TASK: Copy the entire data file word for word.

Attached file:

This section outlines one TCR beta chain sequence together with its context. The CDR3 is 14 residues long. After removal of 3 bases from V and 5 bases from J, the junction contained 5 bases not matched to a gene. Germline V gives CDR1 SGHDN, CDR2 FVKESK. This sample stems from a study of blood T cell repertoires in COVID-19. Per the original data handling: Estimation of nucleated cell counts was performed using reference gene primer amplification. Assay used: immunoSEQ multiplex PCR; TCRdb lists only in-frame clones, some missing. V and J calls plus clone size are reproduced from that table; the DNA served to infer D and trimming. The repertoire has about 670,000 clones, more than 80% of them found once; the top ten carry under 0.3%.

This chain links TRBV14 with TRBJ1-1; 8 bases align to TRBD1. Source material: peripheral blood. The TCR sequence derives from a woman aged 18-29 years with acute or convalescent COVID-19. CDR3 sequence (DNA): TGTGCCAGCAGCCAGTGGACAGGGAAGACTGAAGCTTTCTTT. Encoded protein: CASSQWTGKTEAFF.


This section outlines one TCR beta chain sequence together with its context. The CDR3 is 14 residues long. After removal of 3 bases from V and 5 bases from J, the junction contained 5 bases not matched to a gene. Germline V gives CDR1 SGHDN, CDR2 FVKESK. This sample stems from a study of blood T cell repertoires in COVID-19. Per the original data handling: Estimation of nucleated cell counts was performed using reference gene primer amplification. Assay used: immunoSEQ multiplex PCR; TCRdb lists only in-frame clones, some missing. V and J calls plus clone size are reproduced from that table; the DNA served to infer D and trimming. The repertoire has about 670,000 clones, more than 80% of them found once; the top ten carry under 0.3%.

This chain links TRBV14 with TRBJ1-1; 8 bases align to TRBD1. Source material: peripheral blood. The TCR sequence derives from a woman aged 18-29 years with acute or convalescent COVID-19. CDR3 sequence (DNA): TGTGCCAGCAGCCAGTGGACAGGGAAGACTGAAGCTTTCTTT. Encoded protein: CASSQWTGKTEAFF.